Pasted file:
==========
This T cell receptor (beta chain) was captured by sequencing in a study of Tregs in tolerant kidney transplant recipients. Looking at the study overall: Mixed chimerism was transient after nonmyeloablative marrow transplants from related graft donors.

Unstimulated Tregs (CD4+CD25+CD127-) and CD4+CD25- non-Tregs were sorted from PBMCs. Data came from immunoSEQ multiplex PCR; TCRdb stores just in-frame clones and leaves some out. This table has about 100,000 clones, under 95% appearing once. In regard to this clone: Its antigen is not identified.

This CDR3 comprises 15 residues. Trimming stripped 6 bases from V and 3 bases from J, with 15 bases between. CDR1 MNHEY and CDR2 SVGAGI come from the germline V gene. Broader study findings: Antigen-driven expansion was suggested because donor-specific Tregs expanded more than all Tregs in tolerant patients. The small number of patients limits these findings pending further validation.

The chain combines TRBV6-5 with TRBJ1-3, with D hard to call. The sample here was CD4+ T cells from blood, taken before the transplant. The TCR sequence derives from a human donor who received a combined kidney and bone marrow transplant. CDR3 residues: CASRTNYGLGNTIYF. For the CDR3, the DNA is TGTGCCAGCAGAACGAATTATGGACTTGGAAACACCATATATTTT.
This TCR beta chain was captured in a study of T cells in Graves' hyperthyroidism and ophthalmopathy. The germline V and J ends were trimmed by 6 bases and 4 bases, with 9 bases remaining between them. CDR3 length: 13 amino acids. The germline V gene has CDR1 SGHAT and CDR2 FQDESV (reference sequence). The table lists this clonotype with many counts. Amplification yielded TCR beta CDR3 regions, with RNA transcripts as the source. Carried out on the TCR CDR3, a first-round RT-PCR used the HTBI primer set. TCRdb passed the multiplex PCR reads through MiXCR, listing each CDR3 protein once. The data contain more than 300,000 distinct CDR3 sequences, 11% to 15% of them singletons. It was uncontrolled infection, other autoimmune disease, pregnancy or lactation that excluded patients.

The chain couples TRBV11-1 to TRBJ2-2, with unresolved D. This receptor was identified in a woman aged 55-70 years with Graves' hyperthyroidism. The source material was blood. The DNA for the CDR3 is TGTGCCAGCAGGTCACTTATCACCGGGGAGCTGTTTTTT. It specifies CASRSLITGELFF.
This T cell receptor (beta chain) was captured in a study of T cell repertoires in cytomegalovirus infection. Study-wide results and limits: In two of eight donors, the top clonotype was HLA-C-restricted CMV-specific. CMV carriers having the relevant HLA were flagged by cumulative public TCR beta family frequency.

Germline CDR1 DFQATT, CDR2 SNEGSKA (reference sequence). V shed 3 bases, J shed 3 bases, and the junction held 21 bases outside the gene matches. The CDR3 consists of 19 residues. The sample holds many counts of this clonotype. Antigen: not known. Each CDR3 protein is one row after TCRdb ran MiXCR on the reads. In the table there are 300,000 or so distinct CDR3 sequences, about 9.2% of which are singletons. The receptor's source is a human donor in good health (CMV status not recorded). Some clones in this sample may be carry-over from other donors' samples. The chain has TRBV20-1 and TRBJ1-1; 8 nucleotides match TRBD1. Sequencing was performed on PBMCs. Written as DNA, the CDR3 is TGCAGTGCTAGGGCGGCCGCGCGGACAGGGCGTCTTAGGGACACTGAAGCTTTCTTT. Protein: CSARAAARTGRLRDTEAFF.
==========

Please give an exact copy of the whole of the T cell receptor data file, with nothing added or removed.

This T cell receptor (beta chain) was captured by sequencing in a study of Tregs in tolerant kidney transplant recipients. Looking at the study overall: Mixed chimerism was transient after nonmyeloablative marrow transplants from related graft donors.

Unstimulated Tregs (CD4+CD25+CD127-) and CD4+CD25- non-Tregs were sorted from PBMCs. Data came from immunoSEQ multiplex PCR; TCRdb stores just in-frame clones and leaves some out. This table has about 100,000 clones, under 95% appearing once. In regard to this clone: Its antigen is not identified.

This CDR3 comprises 15 residues. Trimming stripped 6 bases from V and 3 bases from J, with 15 bases between. CDR1 MNHEY and CDR2 SVGAGI come from the germline V gene. Broader study findings: Antigen-driven expansion was suggested because donor-specific Tregs expanded more than all Tregs in tolerant patients. The small number of patients limits these findings pending further validation.

The chain combines TRBV6-5 with TRBJ1-3, with D hard to call. The sample here was CD4+ T cells from blood, taken before the transplant. The TCR sequence derives from a human donor who received a combined kidney and bone marrow transplant. CDR3 residues: CASRTNYGLGNTIYF. For the CDR3, the DNA is TGTGCCAGCAGAACGAATTATGGACTTGGAAACACCATATATTTT.
This TCR beta chain was captured in a study of T cells in Graves' hyperthyroidism and ophthalmopathy. The germline V and J ends were trimmed by 6 bases and 4 bases, with 9 bases remaining between them. CDR3 length: 13 amino acids. The germline V gene has CDR1 SGHAT and CDR2 FQDESV (reference sequence). The table lists this clonotype with many counts. Amplification yielded TCR beta CDR3 regions, with RNA transcripts as the source. Carried out on the TCR CDR3, a first-round RT-PCR used the HTBI primer set. TCRdb passed the multiplex PCR reads through MiXCR, listing each CDR3 protein once. The data contain more than 300,000 distinct CDR3 sequences, 11% to 15% of them singletons. It was uncontrolled infection, other autoimmune disease, pregnancy or lactation that excluded patients.

The chain couples TRBV11-1 to TRBJ2-2, with unresolved D. This receptor was identified in a woman aged 55-70 years with Graves' hyperthyroidism. The source material was blood. The DNA for the CDR3 is TGTGCCAGCAGGTCACTTATCACCGGGGAGCTGTTTTTT. It specifies CASRSLITGELFF.
This T cell receptor (beta chain) was captured in a study of T cell repertoires in cytomegalovirus infection. Study-wide results and limits: In two of eight donors, the top clonotype was HLA-C-restricted CMV-specific. CMV carriers having the relevant HLA were flagged by cumulative public TCR beta family frequency.

Germline CDR1 DFQATT, CDR2 SNEGSKA (reference sequence). V shed 3 bases, J shed 3 bases, and the junction held 21 bases outside the gene matches. The CDR3 consists of 19 residues. The sample holds many counts of this clonotype. Antigen: not known. Each CDR3 protein is one row after TCRdb ran MiXCR on the reads. In the table there are 300,000 or so distinct CDR3 sequences, about 9.2% of which are singletons. The receptor's source is a human donor in good health (CMV status not recorded). Some clones in this sample may be carry-over from other donors' samples. The chain has TRBV20-1 and TRBJ1-1; 8 nucleotides match TRBD1. Sequencing was performed on PBMCs. Written as DNA, the CDR3 is TGCAGTGCTAGGGCGGCCGCGCGGACAGGGCGTCTTAGGGACACTGAAGCTTTCTTT. Protein: CSARAAARTGRLRDTEAFF.